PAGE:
The mission of the American Sewing Guild is to advance sewing as an art and life skill.
The first two chapters of ASG, in Denver and Indianapolis, were established in 1978. The national nonprofit organization is now headquartered in Houston.
The organization’s Charlotte Metrolina Chapter – one of 135 chapters nationwide – launched 19 years ago. Members meet at locations in the SouthPark area and Matthews to learn new skills, network and do community service.
Diane Burleson, chapter advisory board president, joined that first year and has served on the board for most of the time since.
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You could say Burleson, 58, wears her interests in sewing and needle arts on her sleeve. She made the colorful spring blouse she wore on a recent day. Burleson’s fingertips also were temporarily stained a faint green because she had been dying yarn.
The local chapter has 54 members from Charlotte and the surrounding area, Burleson said.
“There are a number of benefits to joining the Guild, including some discounts at major stores,” she said.
The group takes an occasional field trip, like last year’s excursion to a Rock Hill thread manufacturer, where they saw vintage equipment and watched thread being prepped for sale.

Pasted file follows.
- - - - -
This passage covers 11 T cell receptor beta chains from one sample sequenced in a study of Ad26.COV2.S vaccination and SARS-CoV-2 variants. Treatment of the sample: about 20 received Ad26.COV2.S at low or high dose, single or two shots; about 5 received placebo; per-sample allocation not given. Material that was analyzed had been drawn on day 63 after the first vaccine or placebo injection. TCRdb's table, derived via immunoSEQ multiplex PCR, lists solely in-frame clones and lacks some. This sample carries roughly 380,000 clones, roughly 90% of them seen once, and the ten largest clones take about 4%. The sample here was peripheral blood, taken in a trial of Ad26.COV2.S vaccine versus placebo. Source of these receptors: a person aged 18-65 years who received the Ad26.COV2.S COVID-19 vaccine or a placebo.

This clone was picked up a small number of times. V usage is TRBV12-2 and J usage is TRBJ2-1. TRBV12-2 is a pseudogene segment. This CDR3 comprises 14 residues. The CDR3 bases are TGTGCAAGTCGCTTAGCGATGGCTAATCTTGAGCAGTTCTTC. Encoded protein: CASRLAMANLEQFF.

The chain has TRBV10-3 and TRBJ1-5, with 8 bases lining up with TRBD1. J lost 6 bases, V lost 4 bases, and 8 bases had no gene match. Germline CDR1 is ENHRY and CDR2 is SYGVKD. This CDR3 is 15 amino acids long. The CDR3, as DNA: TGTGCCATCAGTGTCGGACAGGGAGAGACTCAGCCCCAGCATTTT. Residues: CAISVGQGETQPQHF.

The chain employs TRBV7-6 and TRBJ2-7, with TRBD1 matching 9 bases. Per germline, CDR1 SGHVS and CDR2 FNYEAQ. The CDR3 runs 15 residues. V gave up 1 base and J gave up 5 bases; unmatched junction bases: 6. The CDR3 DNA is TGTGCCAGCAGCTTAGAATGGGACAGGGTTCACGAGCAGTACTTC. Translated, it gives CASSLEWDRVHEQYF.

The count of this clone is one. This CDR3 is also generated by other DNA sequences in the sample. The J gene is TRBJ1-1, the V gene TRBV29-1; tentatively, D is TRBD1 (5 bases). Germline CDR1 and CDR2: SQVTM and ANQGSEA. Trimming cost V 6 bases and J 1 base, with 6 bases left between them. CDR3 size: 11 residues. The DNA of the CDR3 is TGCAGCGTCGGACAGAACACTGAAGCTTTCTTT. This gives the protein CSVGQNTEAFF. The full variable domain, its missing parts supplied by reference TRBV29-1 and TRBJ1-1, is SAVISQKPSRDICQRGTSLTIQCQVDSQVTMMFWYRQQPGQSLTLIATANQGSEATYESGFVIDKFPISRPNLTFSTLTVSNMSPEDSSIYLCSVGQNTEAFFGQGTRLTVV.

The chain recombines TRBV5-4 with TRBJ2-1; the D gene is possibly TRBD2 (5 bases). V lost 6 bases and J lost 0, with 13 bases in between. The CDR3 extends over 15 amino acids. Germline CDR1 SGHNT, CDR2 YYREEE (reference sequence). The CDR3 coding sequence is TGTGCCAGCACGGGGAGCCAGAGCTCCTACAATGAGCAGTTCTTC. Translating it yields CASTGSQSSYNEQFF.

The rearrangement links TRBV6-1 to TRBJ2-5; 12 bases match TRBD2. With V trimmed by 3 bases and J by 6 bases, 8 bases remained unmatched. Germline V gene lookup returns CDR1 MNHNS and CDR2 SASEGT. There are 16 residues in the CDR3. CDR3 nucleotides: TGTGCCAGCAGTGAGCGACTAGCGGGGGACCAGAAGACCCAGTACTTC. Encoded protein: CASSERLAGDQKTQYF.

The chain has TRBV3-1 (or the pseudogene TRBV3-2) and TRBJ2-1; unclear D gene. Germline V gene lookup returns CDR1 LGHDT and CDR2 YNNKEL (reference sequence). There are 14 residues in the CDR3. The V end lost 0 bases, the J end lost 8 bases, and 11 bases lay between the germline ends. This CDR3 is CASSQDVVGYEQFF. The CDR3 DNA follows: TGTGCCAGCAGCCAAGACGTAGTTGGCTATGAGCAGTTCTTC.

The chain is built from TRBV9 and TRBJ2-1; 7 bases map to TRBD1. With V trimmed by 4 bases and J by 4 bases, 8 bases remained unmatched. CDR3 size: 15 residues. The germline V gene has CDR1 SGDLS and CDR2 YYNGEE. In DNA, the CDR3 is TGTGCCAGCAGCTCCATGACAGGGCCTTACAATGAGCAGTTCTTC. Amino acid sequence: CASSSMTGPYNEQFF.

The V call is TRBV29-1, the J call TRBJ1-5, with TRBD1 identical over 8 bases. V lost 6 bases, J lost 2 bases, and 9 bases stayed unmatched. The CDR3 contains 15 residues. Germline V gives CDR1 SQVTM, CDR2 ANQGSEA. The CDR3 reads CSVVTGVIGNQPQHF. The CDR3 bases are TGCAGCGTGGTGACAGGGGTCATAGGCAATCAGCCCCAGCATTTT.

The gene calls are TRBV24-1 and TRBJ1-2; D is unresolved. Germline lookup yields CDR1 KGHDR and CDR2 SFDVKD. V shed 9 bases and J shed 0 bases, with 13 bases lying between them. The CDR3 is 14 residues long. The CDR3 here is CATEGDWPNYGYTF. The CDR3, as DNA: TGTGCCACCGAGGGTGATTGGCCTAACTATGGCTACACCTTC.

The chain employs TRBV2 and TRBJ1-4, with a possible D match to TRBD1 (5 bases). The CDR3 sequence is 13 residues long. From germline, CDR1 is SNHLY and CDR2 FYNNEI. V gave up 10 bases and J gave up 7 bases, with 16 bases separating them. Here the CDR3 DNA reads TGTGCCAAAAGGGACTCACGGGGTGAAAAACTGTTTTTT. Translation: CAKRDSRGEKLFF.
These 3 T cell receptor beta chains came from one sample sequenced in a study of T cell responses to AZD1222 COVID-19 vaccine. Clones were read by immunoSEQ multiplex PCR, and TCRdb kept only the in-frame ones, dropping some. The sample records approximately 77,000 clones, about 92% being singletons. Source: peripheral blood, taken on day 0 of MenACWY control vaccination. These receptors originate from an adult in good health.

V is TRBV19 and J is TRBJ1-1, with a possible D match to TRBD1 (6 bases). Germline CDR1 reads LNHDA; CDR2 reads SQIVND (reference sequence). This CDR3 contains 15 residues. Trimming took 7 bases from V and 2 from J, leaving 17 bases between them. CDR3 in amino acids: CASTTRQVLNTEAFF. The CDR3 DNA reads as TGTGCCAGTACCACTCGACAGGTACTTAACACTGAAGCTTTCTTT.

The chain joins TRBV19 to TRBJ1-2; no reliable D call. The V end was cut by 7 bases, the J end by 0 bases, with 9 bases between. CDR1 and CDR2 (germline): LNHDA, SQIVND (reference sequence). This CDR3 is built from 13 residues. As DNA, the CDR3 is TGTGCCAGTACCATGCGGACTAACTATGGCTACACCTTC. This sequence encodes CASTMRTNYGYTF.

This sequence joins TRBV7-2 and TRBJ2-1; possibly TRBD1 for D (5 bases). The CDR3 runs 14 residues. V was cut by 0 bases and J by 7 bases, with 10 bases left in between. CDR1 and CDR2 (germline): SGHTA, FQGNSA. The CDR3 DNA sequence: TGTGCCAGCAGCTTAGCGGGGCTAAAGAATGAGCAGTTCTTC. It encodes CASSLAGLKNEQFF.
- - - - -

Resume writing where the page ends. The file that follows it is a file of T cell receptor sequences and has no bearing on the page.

Several members attribute an increase in sewing’s popularity to the success of a reality TV series. Marcia Kephart, 49, Reita Fisher, 37, and Wendy Arend, 52, all say via email that they credit “Project Runway” with demonstrating the need to know how to sew.
“There also is the environmental mindset of so many people that see ‘upcycling’ as a cool hobby. They use either their own outdated garments or things from Salvation Army or Goodwill and remake them,” wrote Arend, chapter treasurer.
Mary Ann Evanoff, chapter secretary, has a different theory.
“The increase in the popularity is due to the availability of simple, affordable machines, beautiful fabrics, and a desire to create a unique outlet for your individual apparel needs,” wrote Evanoff, who has sewn for about 50 years.
Charitable projects of the group have included constructing breast cancer pillows for the American Cancer Society and costumes for children with disabilities for the Allegro Foundation.
Members received a donation of 400 pounds of cotton fabric, some of which was used to create travel jewelry sacks recently for the Autism Society of North Carolina to sell as a fundraiser. Proceeds assist individuals and families impacted by autism.
Friendships are a common strand binding members. Judy Harkey, 60, has been a member since 1995.
“Without a doubt the best part has been the friendships that I’ve developed,” she wrote.
For some Guild members, a highlight is the national organization’s annual conference. Classes typically are scheduled on topics such as quilting, garment techniques, drafting patterns and choosing colors. Vendors also offer items for purchase.
Burleson says she enjoyed the 2011 conference in Los Angeles and a tour of the downtown Garment District.
The 2012 ASG annual conference will be in Houston in August. Chapter membership is $50 for one year for new members. All skill levels are welcome.